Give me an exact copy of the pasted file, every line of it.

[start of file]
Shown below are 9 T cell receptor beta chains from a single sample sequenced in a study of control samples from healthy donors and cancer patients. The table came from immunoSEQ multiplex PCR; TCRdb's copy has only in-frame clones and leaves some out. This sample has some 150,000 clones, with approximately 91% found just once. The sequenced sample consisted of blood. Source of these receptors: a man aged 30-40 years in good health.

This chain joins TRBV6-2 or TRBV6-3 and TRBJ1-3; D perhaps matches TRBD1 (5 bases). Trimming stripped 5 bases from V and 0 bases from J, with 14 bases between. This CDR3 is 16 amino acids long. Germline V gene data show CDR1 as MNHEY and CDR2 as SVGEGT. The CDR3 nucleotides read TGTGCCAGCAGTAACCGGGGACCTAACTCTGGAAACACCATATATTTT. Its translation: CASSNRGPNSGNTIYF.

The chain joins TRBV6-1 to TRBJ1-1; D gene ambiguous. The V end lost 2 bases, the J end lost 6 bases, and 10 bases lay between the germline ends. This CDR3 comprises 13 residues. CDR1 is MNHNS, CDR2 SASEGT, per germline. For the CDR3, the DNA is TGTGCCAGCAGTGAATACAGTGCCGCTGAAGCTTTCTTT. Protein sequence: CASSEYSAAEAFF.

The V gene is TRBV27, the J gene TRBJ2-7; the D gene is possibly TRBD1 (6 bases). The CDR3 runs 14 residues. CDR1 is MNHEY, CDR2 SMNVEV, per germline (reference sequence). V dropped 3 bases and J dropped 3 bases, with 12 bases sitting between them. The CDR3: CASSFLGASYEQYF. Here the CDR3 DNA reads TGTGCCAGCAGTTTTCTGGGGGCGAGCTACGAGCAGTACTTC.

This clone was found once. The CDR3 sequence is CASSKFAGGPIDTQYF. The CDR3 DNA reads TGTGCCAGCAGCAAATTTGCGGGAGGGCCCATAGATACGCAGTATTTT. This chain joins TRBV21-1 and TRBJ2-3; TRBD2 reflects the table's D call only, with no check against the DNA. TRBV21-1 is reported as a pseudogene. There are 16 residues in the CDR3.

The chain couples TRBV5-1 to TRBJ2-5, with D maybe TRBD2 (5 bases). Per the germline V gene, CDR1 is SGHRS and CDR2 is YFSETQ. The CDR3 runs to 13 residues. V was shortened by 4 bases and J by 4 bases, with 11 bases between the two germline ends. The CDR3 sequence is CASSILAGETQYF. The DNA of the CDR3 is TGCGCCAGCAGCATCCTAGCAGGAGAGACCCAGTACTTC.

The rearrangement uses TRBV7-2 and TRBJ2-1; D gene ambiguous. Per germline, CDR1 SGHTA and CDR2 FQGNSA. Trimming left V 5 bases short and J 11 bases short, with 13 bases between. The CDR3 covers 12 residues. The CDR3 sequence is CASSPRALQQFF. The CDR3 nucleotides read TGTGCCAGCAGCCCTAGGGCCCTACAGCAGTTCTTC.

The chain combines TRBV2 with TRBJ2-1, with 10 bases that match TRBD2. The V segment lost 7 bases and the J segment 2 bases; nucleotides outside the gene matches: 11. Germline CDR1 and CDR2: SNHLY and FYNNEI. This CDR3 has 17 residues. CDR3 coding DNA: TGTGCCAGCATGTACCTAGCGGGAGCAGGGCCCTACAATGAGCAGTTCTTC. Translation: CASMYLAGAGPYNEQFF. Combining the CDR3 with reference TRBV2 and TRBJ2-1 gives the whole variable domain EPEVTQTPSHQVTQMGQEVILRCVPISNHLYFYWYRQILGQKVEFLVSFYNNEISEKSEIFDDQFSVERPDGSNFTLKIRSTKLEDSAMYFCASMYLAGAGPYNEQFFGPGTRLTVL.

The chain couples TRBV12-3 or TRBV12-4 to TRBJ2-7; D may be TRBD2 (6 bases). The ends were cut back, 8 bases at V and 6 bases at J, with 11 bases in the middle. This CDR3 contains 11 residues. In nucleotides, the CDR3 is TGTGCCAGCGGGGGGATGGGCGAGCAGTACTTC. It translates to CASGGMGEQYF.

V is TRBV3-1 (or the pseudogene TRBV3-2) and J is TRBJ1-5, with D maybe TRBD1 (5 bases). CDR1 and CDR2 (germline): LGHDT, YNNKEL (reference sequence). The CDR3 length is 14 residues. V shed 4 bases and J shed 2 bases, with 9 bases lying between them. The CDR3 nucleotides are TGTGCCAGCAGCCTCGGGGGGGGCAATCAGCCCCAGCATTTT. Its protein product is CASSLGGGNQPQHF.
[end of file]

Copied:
Shown below are 9 T cell receptor beta chains from a single sample sequenced in a study of control samples from healthy donors and cancer patients. The table came from immunoSEQ multiplex PCR; TCRdb's copy has only in-frame clones and leaves some out. This sample has some 150,000 clones, with approximately 91% found just once. The sequenced sample consisted of blood. Source of these receptors: a man aged 30-40 years in good health.

This chain joins TRBV6-2 or TRBV6-3 and TRBJ1-3; D perhaps matches TRBD1 (5 bases). Trimming stripped 5 bases from V and 0 bases from J, with 14 bases between. This CDR3 is 16 amino acids long. Germline V gene data show CDR1 as MNHEY and CDR2 as SVGEGT. The CDR3 nucleotides read TGTGCCAGCAGTAACCGGGGACCTAACTCTGGAAACACCATATATTTT. Its translation: CASSNRGPNSGNTIYF.

The chain joins TRBV6-1 to TRBJ1-1; D gene ambiguous. The V end lost 2 bases, the J end lost 6 bases, and 10 bases lay between the germline ends. This CDR3 comprises 13 residues. CDR1 is MNHNS, CDR2 SASEGT, per germline. For the CDR3, the DNA is TGTGCCAGCAGTGAATACAGTGCCGCTGAAGCTTTCTTT. Protein sequence: CASSEYSAAEAFF.

The V gene is TRBV27, the J gene TRBJ2-7; the D gene is possibly TRBD1 (6 bases). The CDR3 runs 14 residues. CDR1 is MNHEY, CDR2 SMNVEV, per germline (reference sequence). V dropped 3 bases and J dropped 3 bases, with 12 bases sitting between them. The CDR3: CASSFLGASYEQYF. Here the CDR3 DNA reads TGTGCCAGCAGTTTTCTGGGGGCGAGCTACGAGCAGTACTTC.

This clone was found once. The CDR3 sequence is CASSKFAGGPIDTQYF. The CDR3 DNA reads TGTGCCAGCAGCAAATTTGCGGGAGGGCCCATAGATACGCAGTATTTT. This chain joins TRBV21-1 and TRBJ2-3; TRBD2 reflects the table's D call only, with no check against the DNA. TRBV21-1 is reported as a pseudogene. There are 16 residues in the CDR3.

The chain couples TRBV5-1 to TRBJ2-5, with D maybe TRBD2 (5 bases). Per the germline V gene, CDR1 is SGHRS and CDR2 is YFSETQ. The CDR3 runs to 13 residues. V was shortened by 4 bases and J by 4 bases, with 11 bases between the two germline ends. The CDR3 sequence is CASSILAGETQYF. The DNA of the CDR3 is TGCGCCAGCAGCATCCTAGCAGGAGAGACCCAGTACTTC.

The rearrangement uses TRBV7-2 and TRBJ2-1; D gene ambiguous. Per germline, CDR1 SGHTA and CDR2 FQGNSA. Trimming left V 5 bases short and J 11 bases short, with 13 bases between. The CDR3 covers 12 residues. The CDR3 sequence is CASSPRALQQFF. The CDR3 nucleotides read TGTGCCAGCAGCCCTAGGGCCCTACAGCAGTTCTTC.

The chain combines TRBV2 with TRBJ2-1, with 10 bases that match TRBD2. The V segment lost 7 bases and the J segment 2 bases; nucleotides outside the gene matches: 11. Germline CDR1 and CDR2: SNHLY and FYNNEI. This CDR3 has 17 residues. CDR3 coding DNA: TGTGCCAGCATGTACCTAGCGGGAGCAGGGCCCTACAATGAGCAGTTCTTC. Translation: CASMYLAGAGPYNEQFF. Combining the CDR3 with reference TRBV2 and TRBJ2-1 gives the whole variable domain EPEVTQTPSHQVTQMGQEVILRCVPISNHLYFYWYRQILGQKVEFLVSFYNNEISEKSEIFDDQFSVERPDGSNFTLKIRSTKLEDSAMYFCASMYLAGAGPYNEQFFGPGTRLTVL.

The chain couples TRBV12-3 or TRBV12-4 to TRBJ2-7; D may be TRBD2 (6 bases). The ends were cut back, 8 bases at V and 6 bases at J, with 11 bases in the middle. This CDR3 contains 11 residues. In nucleotides, the CDR3 is TGTGCCAGCGGGGGGATGGGCGAGCAGTACTTC. It translates to CASGGMGEQYF.

V is TRBV3-1 (or the pseudogene TRBV3-2) and J is TRBJ1-5, with D maybe TRBD1 (5 bases). CDR1 and CDR2 (germline): LGHDT, YNNKEL (reference sequence). The CDR3 length is 14 residues. V shed 4 bases and J shed 2 bases, with 9 bases lying between them. The CDR3 nucleotides are TGTGCCAGCAGCCTCGGGGGGGGCAATCAGCCCCAGCATTTT. Its protein product is CASSLGGGNQPQHF.